For this tutorial I’m going to demonstrate my process for creating my tomb environment from blockout to completion by taking a single asset through the pipeline. My goal for this project was to achieve a stylized, hand painted look while also making use of normal and specular maps. I will be covering modeling, baking, texturing, and material creation in Marmoset Toolbag 2. I hope you find this tutorial helpful!
For this environment I wanted to communicate that the character entombed there was a very opulent and sinister figure, so I was thinking sharp shapes and lots of gold. I started blocking in the basic shapes of this environment in Maya, treating it as a 3D sketch. I wanted the architectural assets to be constructed of metal and stone so I modeled each mesh with material sections in mind. The general rule was every stone surface should be supported by a gold frame. I used a cloth simulation to quickly create a long carpet that runs up the stairs.
"In this phase it’s best not to get too bogged down with fine details."
I am quite fond of creating low poly props and environments with hand painted textures. I’ve done work for mobile games full time as a 3D generalist and also the occasional freelance stuff on the side. I currently live in San Diego where Carne Asada Fries reign supreme.
When I was happy with the shape and layout of each mesh I would subdivide and smooth them in preparation for sculpting. After importing a piece into ZBrush I would use Dynamesh to even out the topology and begin sculpting. I begin with the hPolish and Trim Dynamic brushes to harden the smooth surfaces and add imperfections. My last step was to add cracks and nicks to the stone and metal surfaces using Orb’s Crack brush. During this phase I also came up with some small props to set dress the more open spaces in the environment.
"I try not to add too much noise to maintain the style I’m going for."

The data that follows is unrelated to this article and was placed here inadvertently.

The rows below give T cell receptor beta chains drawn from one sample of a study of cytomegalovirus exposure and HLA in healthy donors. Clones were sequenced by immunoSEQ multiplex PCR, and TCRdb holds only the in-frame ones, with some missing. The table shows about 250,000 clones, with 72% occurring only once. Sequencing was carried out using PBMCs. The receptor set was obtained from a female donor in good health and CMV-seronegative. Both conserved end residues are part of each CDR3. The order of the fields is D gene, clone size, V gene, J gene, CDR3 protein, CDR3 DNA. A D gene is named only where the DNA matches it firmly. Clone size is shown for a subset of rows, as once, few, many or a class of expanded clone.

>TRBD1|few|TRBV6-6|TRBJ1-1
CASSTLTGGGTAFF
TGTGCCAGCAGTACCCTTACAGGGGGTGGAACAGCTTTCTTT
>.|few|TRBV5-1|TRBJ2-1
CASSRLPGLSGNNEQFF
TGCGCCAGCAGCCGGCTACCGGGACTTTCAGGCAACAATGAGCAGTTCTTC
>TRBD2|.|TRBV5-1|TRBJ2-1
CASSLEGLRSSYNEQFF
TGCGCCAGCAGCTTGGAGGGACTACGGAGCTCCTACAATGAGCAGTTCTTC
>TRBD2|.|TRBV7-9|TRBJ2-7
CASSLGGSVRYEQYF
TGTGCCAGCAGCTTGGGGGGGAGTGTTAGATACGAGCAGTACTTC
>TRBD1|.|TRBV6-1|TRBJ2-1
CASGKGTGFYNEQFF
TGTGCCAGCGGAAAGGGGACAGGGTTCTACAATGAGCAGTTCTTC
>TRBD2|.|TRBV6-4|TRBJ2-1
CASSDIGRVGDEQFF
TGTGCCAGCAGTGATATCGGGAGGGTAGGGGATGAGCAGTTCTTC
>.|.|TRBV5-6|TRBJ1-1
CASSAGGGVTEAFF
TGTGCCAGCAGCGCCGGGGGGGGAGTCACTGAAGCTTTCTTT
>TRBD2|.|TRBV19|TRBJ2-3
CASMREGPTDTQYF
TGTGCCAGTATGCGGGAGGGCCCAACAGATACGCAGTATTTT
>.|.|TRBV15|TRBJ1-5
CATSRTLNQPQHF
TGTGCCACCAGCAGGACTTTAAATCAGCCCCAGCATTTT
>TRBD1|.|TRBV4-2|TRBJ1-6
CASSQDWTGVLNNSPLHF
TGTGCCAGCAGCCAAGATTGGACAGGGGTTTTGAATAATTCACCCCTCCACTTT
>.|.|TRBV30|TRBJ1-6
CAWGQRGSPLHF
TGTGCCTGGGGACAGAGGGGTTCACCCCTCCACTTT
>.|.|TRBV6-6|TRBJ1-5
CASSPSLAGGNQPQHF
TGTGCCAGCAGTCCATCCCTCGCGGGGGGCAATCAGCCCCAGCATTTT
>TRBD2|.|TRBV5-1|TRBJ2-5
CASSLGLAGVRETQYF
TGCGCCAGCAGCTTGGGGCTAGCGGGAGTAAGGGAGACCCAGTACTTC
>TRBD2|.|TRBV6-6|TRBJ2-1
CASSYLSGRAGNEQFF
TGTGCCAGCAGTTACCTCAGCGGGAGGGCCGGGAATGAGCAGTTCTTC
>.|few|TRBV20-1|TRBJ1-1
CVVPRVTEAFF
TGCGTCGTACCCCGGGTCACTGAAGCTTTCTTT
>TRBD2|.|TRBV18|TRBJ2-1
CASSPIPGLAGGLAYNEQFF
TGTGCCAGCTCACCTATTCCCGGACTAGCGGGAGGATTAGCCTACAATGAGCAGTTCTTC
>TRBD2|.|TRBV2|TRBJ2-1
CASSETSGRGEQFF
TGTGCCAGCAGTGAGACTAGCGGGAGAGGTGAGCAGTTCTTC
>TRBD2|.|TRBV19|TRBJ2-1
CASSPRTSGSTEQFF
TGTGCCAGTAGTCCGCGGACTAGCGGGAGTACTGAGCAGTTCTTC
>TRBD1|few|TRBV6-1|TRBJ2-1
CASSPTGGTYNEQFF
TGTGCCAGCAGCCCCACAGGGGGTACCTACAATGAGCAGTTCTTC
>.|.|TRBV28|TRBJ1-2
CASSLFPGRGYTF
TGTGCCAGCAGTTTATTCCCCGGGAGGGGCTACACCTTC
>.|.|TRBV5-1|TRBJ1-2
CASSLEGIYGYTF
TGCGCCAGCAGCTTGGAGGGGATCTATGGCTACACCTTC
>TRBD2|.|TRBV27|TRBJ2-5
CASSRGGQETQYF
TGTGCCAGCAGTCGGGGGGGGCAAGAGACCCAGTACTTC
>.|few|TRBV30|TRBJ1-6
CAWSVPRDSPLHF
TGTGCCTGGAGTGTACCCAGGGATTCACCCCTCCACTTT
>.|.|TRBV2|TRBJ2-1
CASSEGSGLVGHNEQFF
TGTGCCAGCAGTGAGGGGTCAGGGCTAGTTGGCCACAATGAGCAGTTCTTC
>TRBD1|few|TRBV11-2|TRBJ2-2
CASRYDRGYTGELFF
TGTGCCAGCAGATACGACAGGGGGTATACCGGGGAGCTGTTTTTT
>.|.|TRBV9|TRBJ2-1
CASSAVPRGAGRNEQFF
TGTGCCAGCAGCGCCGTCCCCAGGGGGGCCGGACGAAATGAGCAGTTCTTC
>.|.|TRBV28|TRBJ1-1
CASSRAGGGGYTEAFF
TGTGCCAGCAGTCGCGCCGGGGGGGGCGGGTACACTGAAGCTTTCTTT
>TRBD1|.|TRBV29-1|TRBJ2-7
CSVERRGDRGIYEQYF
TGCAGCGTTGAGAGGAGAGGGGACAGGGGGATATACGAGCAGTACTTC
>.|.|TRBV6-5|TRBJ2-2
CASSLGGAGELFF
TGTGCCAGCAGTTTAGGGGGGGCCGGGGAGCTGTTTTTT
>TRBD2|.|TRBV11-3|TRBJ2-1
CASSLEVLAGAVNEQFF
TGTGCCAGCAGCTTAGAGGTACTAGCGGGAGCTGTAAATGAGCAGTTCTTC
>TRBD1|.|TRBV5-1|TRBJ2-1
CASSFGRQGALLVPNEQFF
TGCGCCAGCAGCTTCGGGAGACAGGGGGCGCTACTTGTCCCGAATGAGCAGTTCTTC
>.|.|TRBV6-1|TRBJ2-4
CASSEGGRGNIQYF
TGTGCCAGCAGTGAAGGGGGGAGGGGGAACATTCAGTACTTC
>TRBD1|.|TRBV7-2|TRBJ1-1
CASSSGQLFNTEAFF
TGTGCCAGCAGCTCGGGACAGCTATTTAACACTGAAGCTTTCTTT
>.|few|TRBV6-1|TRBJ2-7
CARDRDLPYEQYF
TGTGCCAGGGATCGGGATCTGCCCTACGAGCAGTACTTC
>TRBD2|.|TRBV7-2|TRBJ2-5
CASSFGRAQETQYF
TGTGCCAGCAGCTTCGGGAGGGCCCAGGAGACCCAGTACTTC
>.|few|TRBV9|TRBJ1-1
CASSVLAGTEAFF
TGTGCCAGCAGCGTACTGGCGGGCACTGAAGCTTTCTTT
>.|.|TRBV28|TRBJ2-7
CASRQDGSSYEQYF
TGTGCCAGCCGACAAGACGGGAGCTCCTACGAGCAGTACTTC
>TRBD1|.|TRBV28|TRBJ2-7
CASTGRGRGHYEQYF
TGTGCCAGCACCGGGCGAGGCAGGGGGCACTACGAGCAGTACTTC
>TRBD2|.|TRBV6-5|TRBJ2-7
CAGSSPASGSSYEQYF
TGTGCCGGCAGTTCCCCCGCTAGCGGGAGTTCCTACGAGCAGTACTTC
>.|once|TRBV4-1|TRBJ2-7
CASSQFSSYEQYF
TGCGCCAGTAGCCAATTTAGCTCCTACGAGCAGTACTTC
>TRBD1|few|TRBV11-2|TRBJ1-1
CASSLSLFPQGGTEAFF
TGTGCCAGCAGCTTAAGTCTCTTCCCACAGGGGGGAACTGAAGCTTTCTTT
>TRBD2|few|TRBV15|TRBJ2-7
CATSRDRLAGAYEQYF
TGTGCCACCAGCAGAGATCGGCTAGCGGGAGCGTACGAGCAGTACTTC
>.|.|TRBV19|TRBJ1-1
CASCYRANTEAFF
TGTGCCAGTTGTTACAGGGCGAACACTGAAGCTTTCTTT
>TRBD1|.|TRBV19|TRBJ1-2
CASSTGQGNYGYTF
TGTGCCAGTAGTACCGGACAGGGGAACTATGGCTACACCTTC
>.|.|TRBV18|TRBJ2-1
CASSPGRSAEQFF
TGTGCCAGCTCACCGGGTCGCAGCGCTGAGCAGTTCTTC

After I finished sculpting the asset I retopologized and UVed it in 3Dcoat and brought it into Knald for baking. The main three maps I baked for every asset were Normals, Ambient Occlusion, and Curvature. Curvature maps are great for popping out the highlights on hard edges so in Photoshop I multiplied the Ambient Occlusion map over the Curvature map to create a base diffuse texture.
"Final detailed sculpt in ZBrush"
Once everything had been baked I set the scene up in Marmoset and began populating the open spaces with the smaller props that I made during the modeling phase, adding skulls, bones, and spiderwebs for some more spookiness. I also made little cylindrical relics to place on the tables on either side of the sarcophagus. I figured whoever was buried here didn’t want to be alone. These reliquaries could contain the ashes or individual bones of high priests. On the tables there are also a couple of circular mounts for smaller crystals like the ones atop the tomb’s pillars
"Ready for texturing!"
Now that everything had been put in place I could begin texturing. I started by multiplying colors over the base diffuse and painting details on top of that. Since I intended the gold to appear imperfect and tarnished I added dark brown splotches which will break up the specular highlights in interesting ways. I worked in passes, going back and forth between Photoshop and Marmoset, making adjustments to the diffuse based on the lighting.
"Different textured stages"
In Photoshop I created a stack of adjustment layers to generate specular and gloss maps from the diffuse. I like doing this because it allows me to easily update both maps when I continue to render the diffuse. I need only toggle the visibility of these layer groups. In Marmoset I plugged each map into their respective slots, making adjustments where necessary. This allowed the gold to receive specular highlights according lights around it.
"Materials in Marmoset based on Photoshop maps."